So Barefoot College is certainly worth of a donation. This NGO in India puts many US organizations to shame.
RR this is me being nice to Wendell so please indulge my next post.
"In 15 years in India the only conservation I saw was done by stealing power from the grid and making one's power bill go down. Tapping into the electric grid or anything else not closely guarded is a national pastime."
You must know the situation having lived there. An article I read recently said that some 40% of the power from the grid in India is stolen.
India seems like a strange place. They have cell phones but rotten roads. They have the atomic bomb but half the country is without electricity.
Sounds to me like they need to drop some of their "high tech" emphasis and start working on their infrastructure
Second, I love being right too. Remember all those harsh things I said about the folks at US NGOs? So Wendell did you click on your link?
So while trying to figure out how to send money directly to Barefoot College without send it to NYC I did discover that one of my charities is in the highest rating category for India.
I do understand why so many waco environmentalist who live big cities think the earth is being destroyed by coal plants. Cities folks are ignorant of the natural balance. Their vision of the world is obtained from journalists who live in big cities.
So Wendall, can you provide me a disclosure of the salaries of for those in NYC that you want me to send money too? Do any of those folks have any technical expertise to provide oversight of how the money is being spent?
The consumer/taxpayer always ends up footing the bill Russ. Building a smart grid will be much more cost efficient than other schemes in the long run. Sure,cycling a battery wears it out. But,consumers will do it anyway,because they'll pay less by buying their electricity during off-peak hours,and selling it during peak hours. These guys are making it happen.
DOE case studies of energy storage: http://www.eere.energy.gov/de/cs_energy_storage.html
The pumped hydro case can provide full power (1080 MW) for ten hours.
The compressed air case provides 110 MW, and is an adjunct to a natural gas fired turbine plant.
Are some of the scaling issues starting to sink in?
Another DOE report on energy storage.
And energy storage has to be added into the total system costs.
Maury, just how does this use case work out? I charge up my PHEV at night, drive it to work in the morning, plug it into the smart grid where? And when I want to drive home, how much of the power is left? It's a 25 minute drive to/from work, and I do most of my shopping before I go home.
And color me skeptical on the estimate of ~1.4M PHEV's, at least until they can get the cost of the battery packs down. Until the price can come down a lot, PHEV's are a just a status symbol.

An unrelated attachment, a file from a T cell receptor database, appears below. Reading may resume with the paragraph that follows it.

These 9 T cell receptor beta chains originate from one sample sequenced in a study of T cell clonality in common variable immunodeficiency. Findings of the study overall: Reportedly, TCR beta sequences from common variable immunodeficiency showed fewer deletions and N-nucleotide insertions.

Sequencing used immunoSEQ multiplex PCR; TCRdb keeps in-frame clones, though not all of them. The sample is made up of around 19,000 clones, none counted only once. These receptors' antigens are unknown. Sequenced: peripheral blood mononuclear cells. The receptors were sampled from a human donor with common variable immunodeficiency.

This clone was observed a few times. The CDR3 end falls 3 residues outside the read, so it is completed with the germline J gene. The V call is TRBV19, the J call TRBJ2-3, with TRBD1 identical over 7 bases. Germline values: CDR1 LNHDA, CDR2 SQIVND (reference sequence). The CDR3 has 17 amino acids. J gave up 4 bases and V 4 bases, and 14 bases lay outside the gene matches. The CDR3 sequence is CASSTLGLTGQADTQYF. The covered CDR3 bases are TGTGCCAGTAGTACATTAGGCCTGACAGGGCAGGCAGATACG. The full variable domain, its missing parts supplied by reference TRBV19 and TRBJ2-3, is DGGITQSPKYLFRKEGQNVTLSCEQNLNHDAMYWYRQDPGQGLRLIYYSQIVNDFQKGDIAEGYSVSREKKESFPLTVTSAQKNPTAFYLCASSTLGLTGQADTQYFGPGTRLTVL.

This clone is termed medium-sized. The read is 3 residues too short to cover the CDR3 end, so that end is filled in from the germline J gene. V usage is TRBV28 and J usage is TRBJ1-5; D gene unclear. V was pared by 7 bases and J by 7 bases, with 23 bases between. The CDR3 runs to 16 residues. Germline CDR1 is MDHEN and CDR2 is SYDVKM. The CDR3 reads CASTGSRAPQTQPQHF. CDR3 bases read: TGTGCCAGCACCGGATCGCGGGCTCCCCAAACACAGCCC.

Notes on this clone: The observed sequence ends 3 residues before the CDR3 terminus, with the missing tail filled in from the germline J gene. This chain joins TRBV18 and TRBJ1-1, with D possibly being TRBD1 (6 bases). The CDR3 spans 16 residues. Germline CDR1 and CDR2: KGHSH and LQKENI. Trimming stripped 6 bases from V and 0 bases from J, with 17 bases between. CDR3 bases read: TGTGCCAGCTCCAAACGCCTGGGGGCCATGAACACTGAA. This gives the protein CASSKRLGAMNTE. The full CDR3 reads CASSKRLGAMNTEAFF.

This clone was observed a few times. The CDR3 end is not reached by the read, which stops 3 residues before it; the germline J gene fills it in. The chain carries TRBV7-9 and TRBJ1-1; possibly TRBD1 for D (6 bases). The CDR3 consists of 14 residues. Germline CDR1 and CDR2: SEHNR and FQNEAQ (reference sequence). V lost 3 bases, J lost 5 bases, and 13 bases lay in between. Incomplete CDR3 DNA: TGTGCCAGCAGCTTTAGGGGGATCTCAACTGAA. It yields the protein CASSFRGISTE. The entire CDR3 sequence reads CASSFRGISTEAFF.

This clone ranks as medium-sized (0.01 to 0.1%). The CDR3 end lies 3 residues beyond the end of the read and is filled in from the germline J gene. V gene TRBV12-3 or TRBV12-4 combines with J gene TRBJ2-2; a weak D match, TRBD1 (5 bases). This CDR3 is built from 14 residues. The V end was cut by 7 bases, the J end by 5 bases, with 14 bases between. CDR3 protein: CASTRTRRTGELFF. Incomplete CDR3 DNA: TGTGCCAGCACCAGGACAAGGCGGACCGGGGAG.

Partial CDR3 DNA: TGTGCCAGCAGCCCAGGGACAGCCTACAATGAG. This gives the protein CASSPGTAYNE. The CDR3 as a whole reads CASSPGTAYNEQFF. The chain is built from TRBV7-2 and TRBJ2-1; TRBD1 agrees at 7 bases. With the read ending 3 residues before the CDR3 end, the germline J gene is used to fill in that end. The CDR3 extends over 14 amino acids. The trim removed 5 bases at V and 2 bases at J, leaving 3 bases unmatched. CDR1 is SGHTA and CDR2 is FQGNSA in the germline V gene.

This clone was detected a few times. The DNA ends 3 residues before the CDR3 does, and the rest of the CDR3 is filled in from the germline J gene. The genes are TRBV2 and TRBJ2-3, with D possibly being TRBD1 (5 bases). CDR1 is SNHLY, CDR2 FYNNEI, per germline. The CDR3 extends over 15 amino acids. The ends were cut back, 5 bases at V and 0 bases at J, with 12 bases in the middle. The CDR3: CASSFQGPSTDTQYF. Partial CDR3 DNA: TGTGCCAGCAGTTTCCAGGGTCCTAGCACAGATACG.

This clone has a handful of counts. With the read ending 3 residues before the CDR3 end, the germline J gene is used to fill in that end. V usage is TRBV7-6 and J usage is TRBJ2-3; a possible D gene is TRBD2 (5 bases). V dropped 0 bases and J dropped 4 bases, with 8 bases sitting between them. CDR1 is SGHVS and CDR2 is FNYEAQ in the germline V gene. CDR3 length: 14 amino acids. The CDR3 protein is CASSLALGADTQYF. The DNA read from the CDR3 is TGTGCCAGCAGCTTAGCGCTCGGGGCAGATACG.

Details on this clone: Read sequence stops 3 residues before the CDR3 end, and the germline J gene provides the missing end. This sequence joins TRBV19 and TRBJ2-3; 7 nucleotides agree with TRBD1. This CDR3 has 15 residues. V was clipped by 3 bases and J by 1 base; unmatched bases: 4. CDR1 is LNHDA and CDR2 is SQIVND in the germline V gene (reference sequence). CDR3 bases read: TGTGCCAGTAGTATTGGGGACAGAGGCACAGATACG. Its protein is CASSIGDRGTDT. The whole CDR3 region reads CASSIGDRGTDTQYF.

LarryD, there will be thousands of electric cars sitting in garages fully charged at any one time. They'll be charged during off-peak hours,and the owners will allow utilities to draw X amount of power during peak hours. Draw 50% of power from a few 1000 PHEV's,and you might be able to balance the grid during peak demand,instead of cranking up another coal plant. Even if you're working during peak hours,you might want to sign up for the plan,because then your car would only be charged during off-peak hours….no matter when you plug it in. Utilities spend billions taking power plants on and offline to deal with peak demand. Even without solar or wind power,electric cars can help utilities save big money.
"So Wendall, can you provide me a disclosure of the salaries of for those in NYC that you want me to send money too?"
I wouldn't deal with those people in NYC either — my daughter didn't. You are perceptive in the way of NGOs, but Barefoot College is doing some good work for rural Indians. The director's name is Bunker Roy. Go direct to the following address:
The Barefoot College
Village Tilonia, via Madanganj, District Ajmer
Rajasthan 305816, INDIA
ph+91 (0)1463- 288204,
FAX +91 (0)1463-288206
PHEVs don't actually have to feed electricity back into the grid, they can help simply by being a dispatchable load. If the wind dies for a few hours don't fire up NG peakers, just stop charging
PHEVs. In this scenario wind no longer needs backup or storage for six 9s reliability, just reasonable predictability. No big deal if PHEVs don't get full charges a couple days per year, they have gasoline engines to fall back on.
Another dispatchable load is Ice A/C (e.g. IceBear), which can easily be designed to run the compressor whenever excess wind/solar power is avaialble instead of following a fixed overnight icemaking schedule. A/C is a major source of peaking load in hot climates so Ice A/C also helps a lot with peak-shaving in general.
You can adapt the Ice A/C concept to refrigerators and freezers. Dispatchable loads are vastly cheaper than dedicated storage using flow batteries and such. There is also a place for cheap energy storage such as CAES and pumped hydro. BTW, pumped hydro doesn't always need mountains, it can also work in flatland areas with large underground resevoirs.
Best of all is Vanadium Redox Battery
"BTW, pumped hydro doesn't always need mountains, it can also work in flatland areas with large underground reservoirs."
Please explain further. For stored water to convert potential energy to work or power, it has to move from a higher level to a lower level. How does that work with underground reservoirs? I'm not saying it's not possible, but I need help understanding the logistics of how that would work.
Andrew, underground reservoir could be custom-built, an abandoned mind or a natural geologic feature such as a large aquifer. You use reversible turbine/pumps at the bottom (or in stages along the way). They pump water up into an above-ground reservoir at night (or when wind is blowing) and let it flow back down, driving the turbines, when you need power.
To my knowledge no one has done it, but it's been studied a lot. This link has some info.